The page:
That’s what she would call me, Kepin. My grandmother of course, speaking only Cree, would only difficultly pronounce the letter v, a consonant our language simply does not have. I’ve always wondered why our parents insisted on giving us names our elders could not pronounce. But we are living in a world where our language and culture are quickly becoming forgotten, locked in the hearts of our elders as they leave this world behind. Witnessing these changes firsthand eventually persuaded me to get involved. After six years of post-secondary studies in linguistics, I returned home to put my education to good use. Although I eventually made the transition to medical school, I continue to be involved in various Cree language projects, all with the aim of promoting its use in all spheres of life.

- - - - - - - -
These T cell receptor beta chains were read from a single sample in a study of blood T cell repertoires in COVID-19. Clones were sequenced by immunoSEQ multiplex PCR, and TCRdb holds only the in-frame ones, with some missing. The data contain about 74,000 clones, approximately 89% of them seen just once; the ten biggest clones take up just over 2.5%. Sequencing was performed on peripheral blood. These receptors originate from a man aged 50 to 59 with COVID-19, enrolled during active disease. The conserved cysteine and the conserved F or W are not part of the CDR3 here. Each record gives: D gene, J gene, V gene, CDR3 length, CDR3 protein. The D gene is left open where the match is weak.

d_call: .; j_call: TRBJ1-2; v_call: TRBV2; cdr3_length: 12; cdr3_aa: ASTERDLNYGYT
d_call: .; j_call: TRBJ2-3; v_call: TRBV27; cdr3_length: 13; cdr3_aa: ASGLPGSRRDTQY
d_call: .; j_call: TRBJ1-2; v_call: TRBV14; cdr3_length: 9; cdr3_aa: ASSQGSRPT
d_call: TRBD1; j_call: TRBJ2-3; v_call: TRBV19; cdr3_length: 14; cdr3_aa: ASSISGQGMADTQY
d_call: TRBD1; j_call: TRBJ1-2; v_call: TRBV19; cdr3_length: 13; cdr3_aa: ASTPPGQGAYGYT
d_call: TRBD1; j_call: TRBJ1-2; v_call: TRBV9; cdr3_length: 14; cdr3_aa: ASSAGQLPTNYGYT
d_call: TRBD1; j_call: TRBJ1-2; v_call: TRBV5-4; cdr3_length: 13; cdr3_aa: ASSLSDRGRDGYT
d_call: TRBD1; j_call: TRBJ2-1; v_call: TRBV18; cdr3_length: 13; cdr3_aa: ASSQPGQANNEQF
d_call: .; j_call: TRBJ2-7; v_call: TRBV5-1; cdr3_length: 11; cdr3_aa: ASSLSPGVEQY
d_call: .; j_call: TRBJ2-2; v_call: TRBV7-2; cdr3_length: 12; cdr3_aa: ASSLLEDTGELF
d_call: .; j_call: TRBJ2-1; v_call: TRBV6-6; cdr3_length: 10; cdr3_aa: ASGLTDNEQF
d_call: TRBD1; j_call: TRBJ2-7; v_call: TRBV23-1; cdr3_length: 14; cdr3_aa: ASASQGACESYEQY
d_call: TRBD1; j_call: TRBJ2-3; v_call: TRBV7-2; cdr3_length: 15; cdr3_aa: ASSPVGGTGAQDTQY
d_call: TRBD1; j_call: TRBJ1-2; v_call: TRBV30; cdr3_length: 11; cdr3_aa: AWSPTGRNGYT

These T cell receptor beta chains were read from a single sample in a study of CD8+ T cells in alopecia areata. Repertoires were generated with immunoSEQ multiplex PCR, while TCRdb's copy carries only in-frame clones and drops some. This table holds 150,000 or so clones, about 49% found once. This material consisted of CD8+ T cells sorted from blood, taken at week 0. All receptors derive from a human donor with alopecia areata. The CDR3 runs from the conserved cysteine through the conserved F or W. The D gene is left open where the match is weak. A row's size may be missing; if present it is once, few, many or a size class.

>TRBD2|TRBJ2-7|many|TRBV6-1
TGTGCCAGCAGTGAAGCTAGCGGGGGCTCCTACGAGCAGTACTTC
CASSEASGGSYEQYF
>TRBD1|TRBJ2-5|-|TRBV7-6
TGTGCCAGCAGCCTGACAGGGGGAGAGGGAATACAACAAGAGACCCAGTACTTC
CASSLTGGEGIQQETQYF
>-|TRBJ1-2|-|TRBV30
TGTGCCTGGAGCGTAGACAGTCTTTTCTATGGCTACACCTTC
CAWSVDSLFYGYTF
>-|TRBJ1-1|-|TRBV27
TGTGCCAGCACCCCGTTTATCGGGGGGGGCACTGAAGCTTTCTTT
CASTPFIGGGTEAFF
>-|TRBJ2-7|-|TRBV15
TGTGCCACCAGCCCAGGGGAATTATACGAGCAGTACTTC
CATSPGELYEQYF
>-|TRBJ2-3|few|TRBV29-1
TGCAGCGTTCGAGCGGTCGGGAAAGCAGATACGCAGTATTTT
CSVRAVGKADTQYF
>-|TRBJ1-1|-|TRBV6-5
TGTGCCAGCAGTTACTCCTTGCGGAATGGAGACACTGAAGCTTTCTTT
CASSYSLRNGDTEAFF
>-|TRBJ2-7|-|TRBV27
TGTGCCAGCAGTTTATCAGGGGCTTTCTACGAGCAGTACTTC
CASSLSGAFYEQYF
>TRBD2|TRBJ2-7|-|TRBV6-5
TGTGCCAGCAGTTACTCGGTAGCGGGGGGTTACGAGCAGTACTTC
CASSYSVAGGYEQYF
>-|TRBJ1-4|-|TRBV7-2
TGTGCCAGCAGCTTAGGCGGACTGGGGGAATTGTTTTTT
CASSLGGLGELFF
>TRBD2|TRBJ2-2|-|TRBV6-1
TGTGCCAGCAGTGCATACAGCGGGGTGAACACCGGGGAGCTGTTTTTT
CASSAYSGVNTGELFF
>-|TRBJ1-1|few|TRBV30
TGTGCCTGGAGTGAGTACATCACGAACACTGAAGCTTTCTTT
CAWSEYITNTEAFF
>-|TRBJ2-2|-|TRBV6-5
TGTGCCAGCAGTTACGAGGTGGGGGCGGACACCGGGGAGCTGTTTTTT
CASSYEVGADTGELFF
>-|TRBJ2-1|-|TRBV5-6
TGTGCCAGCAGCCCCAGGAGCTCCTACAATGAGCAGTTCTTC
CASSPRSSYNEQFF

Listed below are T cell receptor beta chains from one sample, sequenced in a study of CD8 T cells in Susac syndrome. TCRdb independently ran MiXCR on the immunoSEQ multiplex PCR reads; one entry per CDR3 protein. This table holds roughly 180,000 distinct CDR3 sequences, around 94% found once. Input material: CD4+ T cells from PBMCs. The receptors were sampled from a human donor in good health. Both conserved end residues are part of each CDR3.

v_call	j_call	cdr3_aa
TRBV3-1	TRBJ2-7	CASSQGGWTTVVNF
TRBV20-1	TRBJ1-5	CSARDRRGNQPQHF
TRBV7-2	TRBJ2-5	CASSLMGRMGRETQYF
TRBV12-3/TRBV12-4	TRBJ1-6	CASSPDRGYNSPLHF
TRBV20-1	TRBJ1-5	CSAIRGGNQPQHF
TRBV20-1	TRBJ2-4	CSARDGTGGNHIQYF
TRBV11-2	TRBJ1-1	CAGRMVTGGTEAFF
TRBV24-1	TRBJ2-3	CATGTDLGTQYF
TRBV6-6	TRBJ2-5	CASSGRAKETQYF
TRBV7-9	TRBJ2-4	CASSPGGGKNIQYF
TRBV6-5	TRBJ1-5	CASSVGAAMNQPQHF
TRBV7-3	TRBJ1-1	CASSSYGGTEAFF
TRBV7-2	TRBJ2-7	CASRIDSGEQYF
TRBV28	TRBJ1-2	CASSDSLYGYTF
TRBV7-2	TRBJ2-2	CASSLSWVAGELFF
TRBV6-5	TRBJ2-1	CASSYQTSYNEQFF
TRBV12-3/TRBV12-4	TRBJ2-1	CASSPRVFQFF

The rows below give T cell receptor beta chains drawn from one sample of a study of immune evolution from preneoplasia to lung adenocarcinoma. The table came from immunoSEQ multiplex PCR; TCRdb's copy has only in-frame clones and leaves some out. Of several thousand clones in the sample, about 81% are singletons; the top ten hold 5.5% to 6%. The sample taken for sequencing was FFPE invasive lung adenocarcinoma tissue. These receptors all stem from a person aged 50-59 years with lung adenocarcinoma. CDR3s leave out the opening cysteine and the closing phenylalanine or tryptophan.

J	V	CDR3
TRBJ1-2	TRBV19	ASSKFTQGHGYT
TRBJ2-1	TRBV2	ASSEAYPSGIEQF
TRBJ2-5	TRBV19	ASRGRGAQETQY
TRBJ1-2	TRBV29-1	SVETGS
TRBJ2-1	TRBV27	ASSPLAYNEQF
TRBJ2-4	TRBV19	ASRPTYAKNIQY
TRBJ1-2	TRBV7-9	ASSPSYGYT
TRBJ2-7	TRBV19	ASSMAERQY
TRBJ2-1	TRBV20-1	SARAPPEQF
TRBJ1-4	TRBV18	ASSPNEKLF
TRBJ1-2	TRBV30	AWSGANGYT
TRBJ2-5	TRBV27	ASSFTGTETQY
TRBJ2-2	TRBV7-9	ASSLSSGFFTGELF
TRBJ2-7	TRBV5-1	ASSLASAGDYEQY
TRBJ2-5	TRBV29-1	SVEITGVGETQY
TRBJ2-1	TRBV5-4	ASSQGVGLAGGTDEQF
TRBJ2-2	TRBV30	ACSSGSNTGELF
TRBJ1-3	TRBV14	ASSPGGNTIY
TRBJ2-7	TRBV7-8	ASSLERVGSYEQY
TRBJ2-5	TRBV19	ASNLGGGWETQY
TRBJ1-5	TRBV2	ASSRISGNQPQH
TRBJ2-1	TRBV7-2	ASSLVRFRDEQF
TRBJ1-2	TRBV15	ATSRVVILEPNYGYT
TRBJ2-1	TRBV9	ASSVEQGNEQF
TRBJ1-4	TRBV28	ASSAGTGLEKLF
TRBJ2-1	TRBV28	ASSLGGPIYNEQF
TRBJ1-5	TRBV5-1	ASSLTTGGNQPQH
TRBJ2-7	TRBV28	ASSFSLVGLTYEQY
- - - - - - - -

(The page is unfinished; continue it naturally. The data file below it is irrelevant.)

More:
This blog is one facet of my involvement. To help promote the Cree language, its literacy, and the use of consistent orthographies, I translate non-Cree texts into various dialects of Cree. To help promote the culture, I translate Cree stories into English. My aim is to make non-Cree texts available to Cree-speakers and Cree texts available to English-speakers. Occasionally, I also write original stories in Cree and also post some information about the language and its grammar, lexicon, dialects, and various orthographies. ᑲᒫ ᒥᔯᔨᐦᑕᒣᒄ!
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